Blood Product Transfusion: Extensive use of algorithms and clinical protocols for transfusion of blood products can have a significantly positive impact on patient safety during the perioperative period. In a wide variety of clinical settings, the use of predetermined transfusion protocols and mechanisms to proactively intervene when physicians transfuse blood products outside of agreed algorithms have reduced blood product use 40–60%. Blood transfusion has distinct and measurable detrimental impact on immune responses and susceptibility to infection in surgical patients, especially those undergoing procedures in body parts that have high concentrations of dwelling bacteria. Colorectal surgery is a good example.
Blood products contain much debris, including free hemoglobin and cellular stroma that can be toxic to organs such as kidneys. Processes that lead to reductions in blood transfusion are cost-effective, improve patient care in these settings, and help avoid prolonged disability, sepsis, and multi-organ failure. Approximately 40% of all blood products are transfused into surgical and procedural patients. The specialty is perfectly positioned to take lead roles in developing new algorithms or modifying existing algorithms for their specific practices and patient populations. In collaboration with transfusion medicine specialists, surgeons, and proceduralists, anesthesiologists and their care teams can work within health care settings to design and implement successful processes to reduce4,5 the use of blood products and decrease perioperative complications.
Human factors: Each step in a clinical pathway or process, whether it has been designed or occurred naturally, increases the opportunity for human error. Anesthesiologists, working closely with their health care colleagues and system engineers, can analyze, design, assess and continuously improve perioperative care pathways and processes by eliminating unnecessary steps. It is the right thing to do financially—reducing steps decreases expenses and increases efficiency. It is the right thing to do clinically—reducing steps decreases errors. It is the right thing to do for our patients—reducing steps decreases complications and increases patient safety.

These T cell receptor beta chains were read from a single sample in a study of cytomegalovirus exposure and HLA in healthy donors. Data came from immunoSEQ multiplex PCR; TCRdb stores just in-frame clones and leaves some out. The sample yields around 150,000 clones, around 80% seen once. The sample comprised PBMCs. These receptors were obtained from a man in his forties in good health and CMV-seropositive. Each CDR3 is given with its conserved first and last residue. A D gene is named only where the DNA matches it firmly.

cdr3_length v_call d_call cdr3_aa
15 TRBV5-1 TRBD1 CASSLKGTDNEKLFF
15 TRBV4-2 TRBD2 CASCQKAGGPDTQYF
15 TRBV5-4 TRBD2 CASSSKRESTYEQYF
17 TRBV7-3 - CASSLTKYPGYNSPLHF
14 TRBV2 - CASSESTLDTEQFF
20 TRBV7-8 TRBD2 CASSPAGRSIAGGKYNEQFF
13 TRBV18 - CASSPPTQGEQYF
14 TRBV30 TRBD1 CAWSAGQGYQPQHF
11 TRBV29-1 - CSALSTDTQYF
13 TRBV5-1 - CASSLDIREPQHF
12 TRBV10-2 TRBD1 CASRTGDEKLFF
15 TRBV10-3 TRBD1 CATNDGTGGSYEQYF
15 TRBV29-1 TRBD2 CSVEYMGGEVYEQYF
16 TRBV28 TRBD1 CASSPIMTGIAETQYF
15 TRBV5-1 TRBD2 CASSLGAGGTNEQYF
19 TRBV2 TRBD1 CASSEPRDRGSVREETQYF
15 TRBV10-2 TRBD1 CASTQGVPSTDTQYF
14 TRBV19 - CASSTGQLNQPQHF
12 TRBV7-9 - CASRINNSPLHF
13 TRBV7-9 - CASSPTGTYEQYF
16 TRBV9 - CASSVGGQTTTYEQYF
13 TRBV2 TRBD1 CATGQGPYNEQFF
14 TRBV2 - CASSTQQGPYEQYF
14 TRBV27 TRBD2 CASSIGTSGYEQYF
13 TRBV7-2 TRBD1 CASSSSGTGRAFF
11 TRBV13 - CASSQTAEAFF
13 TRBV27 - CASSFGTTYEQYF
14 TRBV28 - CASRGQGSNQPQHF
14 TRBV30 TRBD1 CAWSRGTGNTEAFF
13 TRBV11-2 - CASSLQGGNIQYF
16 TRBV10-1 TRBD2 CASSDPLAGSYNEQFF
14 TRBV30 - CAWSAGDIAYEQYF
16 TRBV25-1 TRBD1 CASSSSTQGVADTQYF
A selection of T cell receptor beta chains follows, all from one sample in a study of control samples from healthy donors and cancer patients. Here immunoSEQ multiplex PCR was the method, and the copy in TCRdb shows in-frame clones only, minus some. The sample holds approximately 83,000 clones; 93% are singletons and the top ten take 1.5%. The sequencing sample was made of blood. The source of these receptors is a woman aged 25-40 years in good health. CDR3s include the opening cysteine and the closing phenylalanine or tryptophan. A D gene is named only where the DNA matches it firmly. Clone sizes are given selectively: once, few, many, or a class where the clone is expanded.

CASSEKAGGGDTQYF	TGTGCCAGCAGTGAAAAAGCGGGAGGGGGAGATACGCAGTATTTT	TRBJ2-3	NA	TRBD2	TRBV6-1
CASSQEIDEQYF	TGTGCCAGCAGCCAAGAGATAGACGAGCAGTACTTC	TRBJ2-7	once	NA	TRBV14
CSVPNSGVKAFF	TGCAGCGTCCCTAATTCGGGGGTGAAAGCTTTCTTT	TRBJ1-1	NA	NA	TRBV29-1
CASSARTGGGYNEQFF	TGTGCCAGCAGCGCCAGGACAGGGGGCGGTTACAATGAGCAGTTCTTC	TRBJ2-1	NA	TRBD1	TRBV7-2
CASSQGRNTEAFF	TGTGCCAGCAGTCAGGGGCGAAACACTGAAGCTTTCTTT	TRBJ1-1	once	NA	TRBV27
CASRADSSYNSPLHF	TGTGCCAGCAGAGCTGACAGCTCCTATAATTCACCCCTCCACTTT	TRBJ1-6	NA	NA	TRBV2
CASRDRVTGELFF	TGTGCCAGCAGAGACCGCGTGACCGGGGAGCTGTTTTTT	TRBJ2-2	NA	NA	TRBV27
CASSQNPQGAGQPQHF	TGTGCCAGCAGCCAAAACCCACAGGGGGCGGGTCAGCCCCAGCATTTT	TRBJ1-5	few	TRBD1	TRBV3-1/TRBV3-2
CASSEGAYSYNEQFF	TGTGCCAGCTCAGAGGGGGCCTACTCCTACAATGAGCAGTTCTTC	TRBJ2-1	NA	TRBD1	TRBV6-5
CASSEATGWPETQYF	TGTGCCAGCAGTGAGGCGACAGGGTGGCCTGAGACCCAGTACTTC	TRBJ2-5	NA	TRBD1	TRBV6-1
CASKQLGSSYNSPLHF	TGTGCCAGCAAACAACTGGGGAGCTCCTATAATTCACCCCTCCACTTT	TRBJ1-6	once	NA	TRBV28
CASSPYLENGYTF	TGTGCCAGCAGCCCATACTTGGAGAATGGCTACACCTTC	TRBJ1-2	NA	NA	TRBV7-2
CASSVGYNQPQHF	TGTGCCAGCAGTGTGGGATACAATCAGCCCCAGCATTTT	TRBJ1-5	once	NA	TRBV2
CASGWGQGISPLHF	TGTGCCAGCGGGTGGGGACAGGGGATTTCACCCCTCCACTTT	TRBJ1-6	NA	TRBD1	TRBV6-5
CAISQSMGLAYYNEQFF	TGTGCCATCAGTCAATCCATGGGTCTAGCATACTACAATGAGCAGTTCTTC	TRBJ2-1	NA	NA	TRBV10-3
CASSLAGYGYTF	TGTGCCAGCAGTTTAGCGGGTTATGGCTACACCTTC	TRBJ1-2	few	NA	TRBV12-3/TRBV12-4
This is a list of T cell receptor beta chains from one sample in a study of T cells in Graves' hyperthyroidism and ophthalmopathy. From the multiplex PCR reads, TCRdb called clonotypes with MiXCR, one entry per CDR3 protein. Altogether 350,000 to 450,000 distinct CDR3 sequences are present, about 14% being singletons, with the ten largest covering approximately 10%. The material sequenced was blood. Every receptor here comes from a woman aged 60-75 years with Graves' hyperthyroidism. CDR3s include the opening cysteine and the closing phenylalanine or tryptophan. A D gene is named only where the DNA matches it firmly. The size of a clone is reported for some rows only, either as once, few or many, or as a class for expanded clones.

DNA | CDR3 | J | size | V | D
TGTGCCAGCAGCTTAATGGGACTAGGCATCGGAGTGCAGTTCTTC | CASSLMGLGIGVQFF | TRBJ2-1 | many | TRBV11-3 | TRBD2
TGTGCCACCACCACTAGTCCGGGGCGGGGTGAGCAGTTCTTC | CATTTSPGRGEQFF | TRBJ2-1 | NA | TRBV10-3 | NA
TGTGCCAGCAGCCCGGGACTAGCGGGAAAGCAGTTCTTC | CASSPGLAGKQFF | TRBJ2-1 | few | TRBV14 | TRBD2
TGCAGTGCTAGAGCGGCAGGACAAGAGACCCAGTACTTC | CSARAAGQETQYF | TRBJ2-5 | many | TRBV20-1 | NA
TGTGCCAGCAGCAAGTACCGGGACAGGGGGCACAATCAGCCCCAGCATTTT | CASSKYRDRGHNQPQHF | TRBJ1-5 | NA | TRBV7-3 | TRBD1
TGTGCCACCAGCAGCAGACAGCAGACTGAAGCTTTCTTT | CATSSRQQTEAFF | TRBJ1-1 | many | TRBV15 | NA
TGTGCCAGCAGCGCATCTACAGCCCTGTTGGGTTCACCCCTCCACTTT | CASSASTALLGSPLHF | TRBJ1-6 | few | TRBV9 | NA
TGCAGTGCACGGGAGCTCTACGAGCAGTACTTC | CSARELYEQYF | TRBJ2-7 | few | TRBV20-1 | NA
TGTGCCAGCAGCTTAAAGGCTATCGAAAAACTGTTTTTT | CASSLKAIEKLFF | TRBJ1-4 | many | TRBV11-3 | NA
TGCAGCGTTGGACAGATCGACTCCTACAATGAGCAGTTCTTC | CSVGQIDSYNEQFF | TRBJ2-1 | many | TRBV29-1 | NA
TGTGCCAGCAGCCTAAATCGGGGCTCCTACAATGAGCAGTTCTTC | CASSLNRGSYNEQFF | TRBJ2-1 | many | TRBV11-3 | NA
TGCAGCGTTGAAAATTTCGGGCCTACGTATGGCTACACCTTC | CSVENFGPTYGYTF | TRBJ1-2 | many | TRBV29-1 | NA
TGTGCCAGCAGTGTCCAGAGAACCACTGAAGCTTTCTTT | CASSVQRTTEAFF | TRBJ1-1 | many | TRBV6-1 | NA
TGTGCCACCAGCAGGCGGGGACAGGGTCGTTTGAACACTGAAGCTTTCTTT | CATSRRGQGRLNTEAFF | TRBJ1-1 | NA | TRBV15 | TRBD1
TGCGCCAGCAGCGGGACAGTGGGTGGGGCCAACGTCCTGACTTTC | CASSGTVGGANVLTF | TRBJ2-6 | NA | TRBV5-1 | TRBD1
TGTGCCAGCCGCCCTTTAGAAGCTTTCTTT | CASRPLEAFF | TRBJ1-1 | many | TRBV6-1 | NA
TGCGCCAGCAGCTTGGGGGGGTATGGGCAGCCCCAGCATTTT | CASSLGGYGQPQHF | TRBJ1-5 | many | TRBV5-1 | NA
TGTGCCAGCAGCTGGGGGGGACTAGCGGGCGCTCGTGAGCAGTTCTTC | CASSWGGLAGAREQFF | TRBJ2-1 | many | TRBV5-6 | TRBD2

Expansion of anesthesia care beyond intraoperative management and into an encompassing perioperative setting makes sense clinically because patients will benefit. It is another step forward in expanding the influence of the specialty in the safety of patients who are anesthetized for their surgical and procedural care.
Visionary leaders of the specialty during the past generation have noted that anesthesia care must evolve. Table 3 provides several of the quotes taken from selected ASA Rovenstine Lectures. These visionary colleagues had it right—expansion of the specialty to encompass perioperative care is necessary BECAUSE IT IS THE RIGHT THING TO DO FOR OUR PATIENTS.
I propose that the APSF reconsider its vision statement, “No patient shall be harmed by anesthesia.” It is now time that the statement should read, “No patient undergoing an anesthetic shall be harmed in the perioperative period.” This is the imperative you want to follow if you wish to expand the influence of the specialty into the future. This is the imperative you want to follow if you wish to have a greater influence on patient safety. This is the imperative you wish to have followed if you are the patient.”
Dr. Warner is Professor of Anesthesiology and Executive Dean at the Mayo Clinic College of Medicine in Rochester, Minnesota.